Isospora rivolta

Isospora rivolta (Grassi, 1879) Wenyon, 1923

 

ETYMOLOGY: Isospora (Iso equal; spora spore) and rivolta for Dr. Rivolta

SYNONYMS: Coccidium rivolta Grassi, 1879; Diplospora bigemina of Wasielewski (1904) in

part; Isospora rivoltae Dobell, 1919; Lucetina rivolta (Grassi, 1879) Henry and Leblois, 1926;

Isospora novocati Pellerdy, 1974; Levinea rivolta (Grassi, 1879) Dubey, 1977; Cystoisospora

rivolta (Grassi, 1879) Frenkel, 1977

GEOGRAPHIC DISTRIBUTION: Isospora rivolta is found worldwide were cats are present.

LOCATION IN HOST:

Feline definitive hosts: Asexual and sexual multiplication occurs in enterocytes

primarily in the posterior small intestine. Asexual stages are also observed in extraintestinal

tissues.

Paratenic hosts: In these hosts as with Isospora felis, sporozoites will enter and persist

in cells within various lymphatic cells within the tissues of these hosts.

PARASITE IDENTIFICATION: Sporulated oocysts measure 23-29 by 20-26 m (mean,

25.4 by 23.4 m). The length width ratio is 1.08. The oocysts of Isosopora rivolta represent

the mid-range of coccidial oocysts that are passed in the feces of cats (Table 3). No micropyle

is present. Inclusions (hazy bodies) may be observed between the sporont and oocyst wall in

freshly excreted oocysts. The hazy bodies degenerate as the oocysts sporulate. No oocyst

residuum is present in sporulated oocysts. Sporulated oocysts contain 2 sporocysts. Sporocysts

measure 13-21 by 10-15 m (mean, 17.2 by 15.0 m), contain a sporocyst residuum, and 4

sporozoites but no Steida body. The sporocyst residuum is granular and may contain refractile

globules. Sporozoites are 10-14 by 2.5-3 m (mean, 12.4 by 2.8 m), and contain a single

centrally located nucleus and 2 refractile globules. Occasionally a sporulated I. rivolta oocyst

will be observed that is Caryospora-like having a single sporocyst that contains 8 sporozoites.

LIFE CYCLE: Most members of the cat family Felidae are probably suitable definitive hosts.

Levine and Ivens (1981) indicated the following were suitable definitive hosts: European

wild cat (Felis silvestris), jungle cat (Felis chaus), tiger (Leo tigris), and leopard (Leo pardus).

Oocysts of I. rivolta are excreted unsporulated. Sporulation occurs within 24 hr at 24 C, 12 hr at

30 C, and 8 hr at 37 C.

Dubey (1979) described the endogenous development of I. rivolta in kittens. Three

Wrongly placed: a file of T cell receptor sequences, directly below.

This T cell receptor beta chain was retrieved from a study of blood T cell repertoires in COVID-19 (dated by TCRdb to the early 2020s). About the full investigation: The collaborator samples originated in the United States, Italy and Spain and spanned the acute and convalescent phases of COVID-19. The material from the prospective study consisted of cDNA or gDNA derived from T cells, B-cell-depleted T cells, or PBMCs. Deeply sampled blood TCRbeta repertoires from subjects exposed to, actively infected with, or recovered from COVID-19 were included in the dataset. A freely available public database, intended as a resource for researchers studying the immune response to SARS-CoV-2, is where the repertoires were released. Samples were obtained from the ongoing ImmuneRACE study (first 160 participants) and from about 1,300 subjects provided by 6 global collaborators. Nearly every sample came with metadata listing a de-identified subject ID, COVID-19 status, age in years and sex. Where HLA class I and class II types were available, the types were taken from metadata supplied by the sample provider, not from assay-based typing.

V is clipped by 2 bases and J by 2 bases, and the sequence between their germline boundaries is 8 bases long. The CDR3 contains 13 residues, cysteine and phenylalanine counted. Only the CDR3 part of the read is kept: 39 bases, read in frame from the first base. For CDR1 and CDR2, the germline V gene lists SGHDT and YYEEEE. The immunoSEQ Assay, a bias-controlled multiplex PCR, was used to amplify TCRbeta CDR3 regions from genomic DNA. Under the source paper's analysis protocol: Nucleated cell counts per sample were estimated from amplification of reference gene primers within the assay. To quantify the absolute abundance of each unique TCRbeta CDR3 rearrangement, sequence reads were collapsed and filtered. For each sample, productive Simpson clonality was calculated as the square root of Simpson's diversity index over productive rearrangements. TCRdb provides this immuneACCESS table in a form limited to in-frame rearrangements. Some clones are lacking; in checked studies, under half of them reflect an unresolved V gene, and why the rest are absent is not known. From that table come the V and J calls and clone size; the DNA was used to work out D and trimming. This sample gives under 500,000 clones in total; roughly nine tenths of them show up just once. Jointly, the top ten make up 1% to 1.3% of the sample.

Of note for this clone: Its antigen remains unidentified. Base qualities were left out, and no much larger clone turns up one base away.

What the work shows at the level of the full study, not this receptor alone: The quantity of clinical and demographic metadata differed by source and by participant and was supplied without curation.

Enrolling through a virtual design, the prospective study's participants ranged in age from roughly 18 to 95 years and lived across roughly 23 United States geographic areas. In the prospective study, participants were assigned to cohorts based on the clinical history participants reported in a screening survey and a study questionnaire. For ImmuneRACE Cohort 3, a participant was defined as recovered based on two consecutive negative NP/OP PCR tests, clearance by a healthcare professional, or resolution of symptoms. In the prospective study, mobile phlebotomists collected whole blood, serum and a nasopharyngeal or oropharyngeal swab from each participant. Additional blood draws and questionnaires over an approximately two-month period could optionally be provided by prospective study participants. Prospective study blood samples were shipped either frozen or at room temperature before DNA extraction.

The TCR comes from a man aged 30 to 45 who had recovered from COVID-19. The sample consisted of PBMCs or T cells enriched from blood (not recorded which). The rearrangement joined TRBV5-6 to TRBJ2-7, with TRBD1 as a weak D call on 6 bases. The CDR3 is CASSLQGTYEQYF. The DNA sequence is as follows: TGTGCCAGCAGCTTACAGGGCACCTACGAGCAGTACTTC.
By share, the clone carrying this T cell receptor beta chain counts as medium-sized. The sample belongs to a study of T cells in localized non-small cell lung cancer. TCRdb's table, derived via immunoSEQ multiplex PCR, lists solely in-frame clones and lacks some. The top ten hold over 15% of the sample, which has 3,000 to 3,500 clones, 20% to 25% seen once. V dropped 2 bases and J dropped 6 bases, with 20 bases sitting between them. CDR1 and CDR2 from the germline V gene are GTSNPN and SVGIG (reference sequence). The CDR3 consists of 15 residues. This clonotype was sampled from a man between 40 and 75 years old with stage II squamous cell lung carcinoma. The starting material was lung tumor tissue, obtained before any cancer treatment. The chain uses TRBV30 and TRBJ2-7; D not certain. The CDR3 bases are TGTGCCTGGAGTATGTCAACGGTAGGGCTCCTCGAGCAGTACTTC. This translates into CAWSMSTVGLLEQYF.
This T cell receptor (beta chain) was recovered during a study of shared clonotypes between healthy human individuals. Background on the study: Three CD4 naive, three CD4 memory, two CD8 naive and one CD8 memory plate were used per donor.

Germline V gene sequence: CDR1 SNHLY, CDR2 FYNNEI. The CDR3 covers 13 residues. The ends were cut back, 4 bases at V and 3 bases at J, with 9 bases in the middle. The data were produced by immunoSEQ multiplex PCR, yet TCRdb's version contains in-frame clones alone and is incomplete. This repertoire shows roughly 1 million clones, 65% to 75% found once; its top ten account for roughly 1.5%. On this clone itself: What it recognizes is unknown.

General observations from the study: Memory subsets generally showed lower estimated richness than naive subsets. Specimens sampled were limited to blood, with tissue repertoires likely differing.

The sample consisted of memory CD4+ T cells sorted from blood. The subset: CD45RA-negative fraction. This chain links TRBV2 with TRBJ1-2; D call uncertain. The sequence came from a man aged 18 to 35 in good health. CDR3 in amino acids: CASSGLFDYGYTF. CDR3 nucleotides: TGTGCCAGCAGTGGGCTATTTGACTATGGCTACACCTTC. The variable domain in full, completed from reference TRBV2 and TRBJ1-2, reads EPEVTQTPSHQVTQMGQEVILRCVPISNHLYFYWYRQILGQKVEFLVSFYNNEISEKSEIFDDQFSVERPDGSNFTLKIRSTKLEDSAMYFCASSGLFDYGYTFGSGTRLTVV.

structural types of meronts were observed. Type 1 meronts were first observed 0.5 days PI,

divided by endodyogeny and produced up to 8 merozoites. Type II meronts were first observed

2 days PI, were multinucleated and merozoite shaped, and produced an undetermined number of

merozoites. Several divisional cycles probably occurred in the same parasitophorous vacuole.

Type III meronts were first observed 3 PI and contained 2 to 30 merozoites. Sexual stages and

oocysts were first observed 5 days PI. The prepatent period 4 to 7 days and the patent period is

greater than 2 weeks. Mice (Mus musculus), Norway rats (Rattus norvegicus), golden hamsters

(Mesocricetus auratus), cows (Bos taurus), and opossums (Didelphis viginiana, syn. D.

marsupialis) (Dubey and Frenkel, 1972; Fayer Rodents have been found to serve as paratenic

hosts in the life cycle of Isospora rivolta. The developmental cycle in kittens fed mouse tissues

C:\Aa Old D\Dwight\CATBOOK\complete\chap1\chap1-with figs.doc

Page 16 of 112

112

Feline Clinical Parasitology – Chapter 1

containing I. rivolta stages was similar to that in cats given oocysts but was delayed 0.5 to 2

days in the appearance of the different stages within the cat host (Dubey and Streitel, 1976).

CLINICAL PRESENTATION AND PATHOGENESIS: Experimental studies indicate that

I. rivolta is pathogenic for newborn but not weaned kittens (Dubey, 1979). Diarrhea occurs 3

to 4 days after inoculation of 1 x 105

consisting of congestion, erosion, villous atrophy, and cryptitis were seen in these kittens. No

deaths occurred. No clinical signs were observed in 10 to 13 week-old kittens given 1 x 105

oocysts.

TREATMENT: Coccidiosis in cats can be treated with various sulfonamides and quinacrine

(Table 4)

EPIZOOTIOLOGY: Cats are very commonly infected with this parasite. It is unclear whether

cats are infected more commonly by oocysts or by the ingestion of paratenic hosts.

HAZARDS TO OTHER ANIMALS: None known.

HAZARDS TO HUMANS: It is possible that humans could serve as paratenic hosts. No

recorded cases of human infection exist.

REFERENCES:

Dubey JP. 1979. Life cycle of Isospora rivolta (Grassi 1879) in cats and mice. J. Protozool.

26:433-443.

Dubey JP, Frenkel JK. 1972. Extra-intestinal stages of Isospora felis and I. rivolta

(Protozoa: Eimeriidae) in cats. J. Protozool. 19:89-92.

Dubey JP, Streitel RH. 1976. Isospora felis and I. rivolta infections in cats induced by

mouse tissue or oocysts. Br. Vet. J. 132:649-651.

Frenkel JK, Dubey JP. 1972. Rodents as vectors for the feline coccidia, Isospora felis and

Isospora rivolta. J. Infect. Dis. 125:69-72.

Levine ND, Ivens V. 1981. The Coccidian parasites (Protozoa, Apicomplexa) of

Carnivores. Illinois Biological Monographs 51, University of Illinois Press, Urbana,

Illinois. pp. 248.

to 1 x 106

oocysts in newborn kittens. Microscopic lesions

Comments are closed.